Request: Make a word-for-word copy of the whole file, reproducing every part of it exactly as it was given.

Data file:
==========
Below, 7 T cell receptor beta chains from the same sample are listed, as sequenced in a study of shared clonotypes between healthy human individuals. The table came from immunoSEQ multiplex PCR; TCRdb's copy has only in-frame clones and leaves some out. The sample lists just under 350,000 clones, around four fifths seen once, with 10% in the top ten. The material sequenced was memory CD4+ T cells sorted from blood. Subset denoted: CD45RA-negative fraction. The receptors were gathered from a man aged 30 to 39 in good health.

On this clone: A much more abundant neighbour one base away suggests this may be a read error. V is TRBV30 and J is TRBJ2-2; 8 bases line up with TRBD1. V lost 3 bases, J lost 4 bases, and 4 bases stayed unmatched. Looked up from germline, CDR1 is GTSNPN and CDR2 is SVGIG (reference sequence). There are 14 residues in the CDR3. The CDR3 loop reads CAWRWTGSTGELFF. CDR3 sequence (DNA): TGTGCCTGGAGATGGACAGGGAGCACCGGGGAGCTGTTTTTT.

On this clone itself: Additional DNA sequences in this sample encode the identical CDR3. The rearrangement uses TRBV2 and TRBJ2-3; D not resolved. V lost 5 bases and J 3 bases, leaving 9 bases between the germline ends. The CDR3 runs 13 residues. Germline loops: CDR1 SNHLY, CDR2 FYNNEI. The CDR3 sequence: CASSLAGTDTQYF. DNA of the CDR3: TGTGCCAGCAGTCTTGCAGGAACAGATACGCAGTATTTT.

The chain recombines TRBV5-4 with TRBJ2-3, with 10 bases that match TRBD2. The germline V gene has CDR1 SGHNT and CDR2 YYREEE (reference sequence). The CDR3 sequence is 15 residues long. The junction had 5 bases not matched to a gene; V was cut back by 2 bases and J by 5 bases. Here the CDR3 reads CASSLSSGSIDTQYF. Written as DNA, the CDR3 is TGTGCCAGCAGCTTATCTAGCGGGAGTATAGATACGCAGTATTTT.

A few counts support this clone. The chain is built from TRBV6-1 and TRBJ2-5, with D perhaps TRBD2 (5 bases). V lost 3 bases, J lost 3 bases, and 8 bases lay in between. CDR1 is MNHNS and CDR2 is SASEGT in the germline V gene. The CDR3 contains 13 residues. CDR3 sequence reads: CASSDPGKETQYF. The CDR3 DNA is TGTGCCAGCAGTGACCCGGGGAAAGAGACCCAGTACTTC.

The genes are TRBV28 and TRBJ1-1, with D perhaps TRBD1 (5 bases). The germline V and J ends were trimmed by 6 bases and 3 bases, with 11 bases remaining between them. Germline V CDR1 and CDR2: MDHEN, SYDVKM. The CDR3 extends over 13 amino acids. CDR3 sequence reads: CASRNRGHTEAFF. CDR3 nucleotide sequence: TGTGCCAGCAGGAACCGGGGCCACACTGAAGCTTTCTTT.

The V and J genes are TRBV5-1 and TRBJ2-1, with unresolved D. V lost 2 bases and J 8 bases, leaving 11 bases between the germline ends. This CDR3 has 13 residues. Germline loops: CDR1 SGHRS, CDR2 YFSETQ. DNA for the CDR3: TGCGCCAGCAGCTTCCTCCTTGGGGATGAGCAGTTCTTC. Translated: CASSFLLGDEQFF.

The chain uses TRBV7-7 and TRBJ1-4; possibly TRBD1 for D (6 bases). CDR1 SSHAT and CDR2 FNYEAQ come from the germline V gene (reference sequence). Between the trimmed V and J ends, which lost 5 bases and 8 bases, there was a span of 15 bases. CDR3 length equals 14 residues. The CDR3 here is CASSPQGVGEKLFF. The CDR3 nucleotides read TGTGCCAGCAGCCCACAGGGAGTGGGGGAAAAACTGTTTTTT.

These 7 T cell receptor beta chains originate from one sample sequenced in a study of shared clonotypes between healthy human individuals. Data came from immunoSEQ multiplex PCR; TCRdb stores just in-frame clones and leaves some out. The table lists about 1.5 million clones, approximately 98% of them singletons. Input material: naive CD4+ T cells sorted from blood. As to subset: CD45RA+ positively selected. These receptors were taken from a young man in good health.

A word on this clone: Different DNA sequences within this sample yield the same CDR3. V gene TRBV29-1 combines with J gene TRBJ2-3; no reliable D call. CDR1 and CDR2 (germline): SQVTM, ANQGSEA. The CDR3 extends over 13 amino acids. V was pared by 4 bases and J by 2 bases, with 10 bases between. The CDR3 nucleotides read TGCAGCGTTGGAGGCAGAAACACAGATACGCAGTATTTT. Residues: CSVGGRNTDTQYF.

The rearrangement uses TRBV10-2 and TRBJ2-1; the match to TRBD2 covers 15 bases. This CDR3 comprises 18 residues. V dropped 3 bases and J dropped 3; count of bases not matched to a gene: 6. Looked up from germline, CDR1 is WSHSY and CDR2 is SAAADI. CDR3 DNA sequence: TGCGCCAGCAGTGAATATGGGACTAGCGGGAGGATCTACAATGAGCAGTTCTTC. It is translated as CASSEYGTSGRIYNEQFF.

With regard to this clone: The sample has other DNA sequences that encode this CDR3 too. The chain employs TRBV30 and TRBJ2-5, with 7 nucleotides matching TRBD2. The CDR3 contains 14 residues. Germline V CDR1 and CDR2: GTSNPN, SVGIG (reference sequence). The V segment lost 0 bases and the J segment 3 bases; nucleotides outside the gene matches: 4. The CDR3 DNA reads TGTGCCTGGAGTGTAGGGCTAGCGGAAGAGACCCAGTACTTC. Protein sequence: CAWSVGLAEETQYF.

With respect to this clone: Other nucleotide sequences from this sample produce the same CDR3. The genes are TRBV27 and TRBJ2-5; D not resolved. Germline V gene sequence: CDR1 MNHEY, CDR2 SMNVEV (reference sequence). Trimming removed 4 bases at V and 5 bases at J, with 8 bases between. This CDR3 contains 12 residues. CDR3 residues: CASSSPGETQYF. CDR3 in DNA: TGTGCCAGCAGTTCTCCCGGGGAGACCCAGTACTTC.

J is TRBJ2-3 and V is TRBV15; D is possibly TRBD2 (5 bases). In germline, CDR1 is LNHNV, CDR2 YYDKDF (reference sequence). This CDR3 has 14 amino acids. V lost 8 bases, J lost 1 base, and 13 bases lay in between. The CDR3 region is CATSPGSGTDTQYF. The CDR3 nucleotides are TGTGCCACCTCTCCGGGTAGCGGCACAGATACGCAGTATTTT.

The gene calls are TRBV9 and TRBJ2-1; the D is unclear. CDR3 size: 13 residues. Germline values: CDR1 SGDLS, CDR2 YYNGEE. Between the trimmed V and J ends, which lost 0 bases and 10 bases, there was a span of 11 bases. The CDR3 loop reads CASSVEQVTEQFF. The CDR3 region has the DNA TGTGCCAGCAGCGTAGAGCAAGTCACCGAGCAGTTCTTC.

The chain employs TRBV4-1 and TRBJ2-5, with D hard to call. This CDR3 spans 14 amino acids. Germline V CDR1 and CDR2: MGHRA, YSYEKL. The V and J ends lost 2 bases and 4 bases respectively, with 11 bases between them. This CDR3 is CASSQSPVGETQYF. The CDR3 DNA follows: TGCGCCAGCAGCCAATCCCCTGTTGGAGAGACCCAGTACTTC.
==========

Below, 7 T cell receptor beta chains from the same sample are listed, as sequenced in a study of shared clonotypes between healthy human individuals. The table came from immunoSEQ multiplex PCR; TCRdb's copy has only in-frame clones and leaves some out. The sample lists just under 350,000 clones, around four fifths seen once, with 10% in the top ten. The material sequenced was memory CD4+ T cells sorted from blood. Subset denoted: CD45RA-negative fraction. The receptors were gathered from a man aged 30 to 39 in good health.

On this clone: A much more abundant neighbour one base away suggests this may be a read error. V is TRBV30 and J is TRBJ2-2; 8 bases line up with TRBD1. V lost 3 bases, J lost 4 bases, and 4 bases stayed unmatched. Looked up from germline, CDR1 is GTSNPN and CDR2 is SVGIG (reference sequence). There are 14 residues in the CDR3. The CDR3 loop reads CAWRWTGSTGELFF. CDR3 sequence (DNA): TGTGCCTGGAGATGGACAGGGAGCACCGGGGAGCTGTTTTTT.

On this clone itself: Additional DNA sequences in this sample encode the identical CDR3. The rearrangement uses TRBV2 and TRBJ2-3; D not resolved. V lost 5 bases and J 3 bases, leaving 9 bases between the germline ends. The CDR3 runs 13 residues. Germline loops: CDR1 SNHLY, CDR2 FYNNEI. The CDR3 sequence: CASSLAGTDTQYF. DNA of the CDR3: TGTGCCAGCAGTCTTGCAGGAACAGATACGCAGTATTTT.

The chain recombines TRBV5-4 with TRBJ2-3, with 10 bases that match TRBD2. The germline V gene has CDR1 SGHNT and CDR2 YYREEE (reference sequence). The CDR3 sequence is 15 residues long. The junction had 5 bases not matched to a gene; V was cut back by 2 bases and J by 5 bases. Here the CDR3 reads CASSLSSGSIDTQYF. Written as DNA, the CDR3 is TGTGCCAGCAGCTTATCTAGCGGGAGTATAGATACGCAGTATTTT.

A few counts support this clone. The chain is built from TRBV6-1 and TRBJ2-5, with D perhaps TRBD2 (5 bases). V lost 3 bases, J lost 3 bases, and 8 bases lay in between. CDR1 is MNHNS and CDR2 is SASEGT in the germline V gene. The CDR3 contains 13 residues. CDR3 sequence reads: CASSDPGKETQYF. The CDR3 DNA is TGTGCCAGCAGTGACCCGGGGAAAGAGACCCAGTACTTC.

The genes are TRBV28 and TRBJ1-1, with D perhaps TRBD1 (5 bases). The germline V and J ends were trimmed by 6 bases and 3 bases, with 11 bases remaining between them. Germline V CDR1 and CDR2: MDHEN, SYDVKM. The CDR3 extends over 13 amino acids. CDR3 sequence reads: CASRNRGHTEAFF. CDR3 nucleotide sequence: TGTGCCAGCAGGAACCGGGGCCACACTGAAGCTTTCTTT.

The V and J genes are TRBV5-1 and TRBJ2-1, with unresolved D. V lost 2 bases and J 8 bases, leaving 11 bases between the germline ends. This CDR3 has 13 residues. Germline loops: CDR1 SGHRS, CDR2 YFSETQ. DNA for the CDR3: TGCGCCAGCAGCTTCCTCCTTGGGGATGAGCAGTTCTTC. Translated: CASSFLLGDEQFF.

The chain uses TRBV7-7 and TRBJ1-4; possibly TRBD1 for D (6 bases). CDR1 SSHAT and CDR2 FNYEAQ come from the germline V gene (reference sequence). Between the trimmed V and J ends, which lost 5 bases and 8 bases, there was a span of 15 bases. CDR3 length equals 14 residues. The CDR3 here is CASSPQGVGEKLFF. The CDR3 nucleotides read TGTGCCAGCAGCCCACAGGGAGTGGGGGAAAAACTGTTTTTT.

These 7 T cell receptor beta chains originate from one sample sequenced in a study of shared clonotypes between healthy human individuals. Data came from immunoSEQ multiplex PCR; TCRdb stores just in-frame clones and leaves some out. The table lists about 1.5 million clones, approximately 98% of them singletons. Input material: naive CD4+ T cells sorted from blood. As to subset: CD45RA+ positively selected. These receptors were taken from a young man in good health.

A word on this clone: Different DNA sequences within this sample yield the same CDR3. V gene TRBV29-1 combines with J gene TRBJ2-3; no reliable D call. CDR1 and CDR2 (germline): SQVTM, ANQGSEA. The CDR3 extends over 13 amino acids. V was pared by 4 bases and J by 2 bases, with 10 bases between. The CDR3 nucleotides read TGCAGCGTTGGAGGCAGAAACACAGATACGCAGTATTTT. Residues: CSVGGRNTDTQYF.

The rearrangement uses TRBV10-2 and TRBJ2-1; the match to TRBD2 covers 15 bases. This CDR3 comprises 18 residues. V dropped 3 bases and J dropped 3; count of bases not matched to a gene: 6. Looked up from germline, CDR1 is WSHSY and CDR2 is SAAADI. CDR3 DNA sequence: TGCGCCAGCAGTGAATATGGGACTAGCGGGAGGATCTACAATGAGCAGTTCTTC. It is translated as CASSEYGTSGRIYNEQFF.

With regard to this clone: The sample has other DNA sequences that encode this CDR3 too. The chain employs TRBV30 and TRBJ2-5, with 7 nucleotides matching TRBD2. The CDR3 contains 14 residues. Germline V CDR1 and CDR2: GTSNPN, SVGIG (reference sequence). The V segment lost 0 bases and the J segment 3 bases; nucleotides outside the gene matches: 4. The CDR3 DNA reads TGTGCCTGGAGTGTAGGGCTAGCGGAAGAGACCCAGTACTTC. Protein sequence: CAWSVGLAEETQYF.

With respect to this clone: Other nucleotide sequences from this sample produce the same CDR3. The genes are TRBV27 and TRBJ2-5; D not resolved. Germline V gene sequence: CDR1 MNHEY, CDR2 SMNVEV (reference sequence). Trimming removed 4 bases at V and 5 bases at J, with 8 bases between. This CDR3 contains 12 residues. CDR3 residues: CASSSPGETQYF. CDR3 in DNA: TGTGCCAGCAGTTCTCCCGGGGAGACCCAGTACTTC.

J is TRBJ2-3 and V is TRBV15; D is possibly TRBD2 (5 bases). In germline, CDR1 is LNHNV, CDR2 YYDKDF (reference sequence). This CDR3 has 14 amino acids. V lost 8 bases, J lost 1 base, and 13 bases lay in between. The CDR3 region is CATSPGSGTDTQYF. The CDR3 nucleotides are TGTGCCACCTCTCCGGGTAGCGGCACAGATACGCAGTATTTT.

The gene calls are TRBV9 and TRBJ2-1; the D is unclear. CDR3 size: 13 residues. Germline values: CDR1 SGDLS, CDR2 YYNGEE. Between the trimmed V and J ends, which lost 0 bases and 10 bases, there was a span of 11 bases. The CDR3 loop reads CASSVEQVTEQFF. The CDR3 region has the DNA TGTGCCAGCAGCGTAGAGCAAGTCACCGAGCAGTTCTTC.

The chain employs TRBV4-1 and TRBJ2-5, with D hard to call. This CDR3 spans 14 amino acids. Germline V CDR1 and CDR2: MGHRA, YSYEKL. The V and J ends lost 2 bases and 4 bases respectively, with 11 bases between them. This CDR3 is CASSQSPVGETQYF. The CDR3 DNA follows: TGCGCCAGCAGCCAATCCCCTGTTGGAGAGACCCAGTACTTC.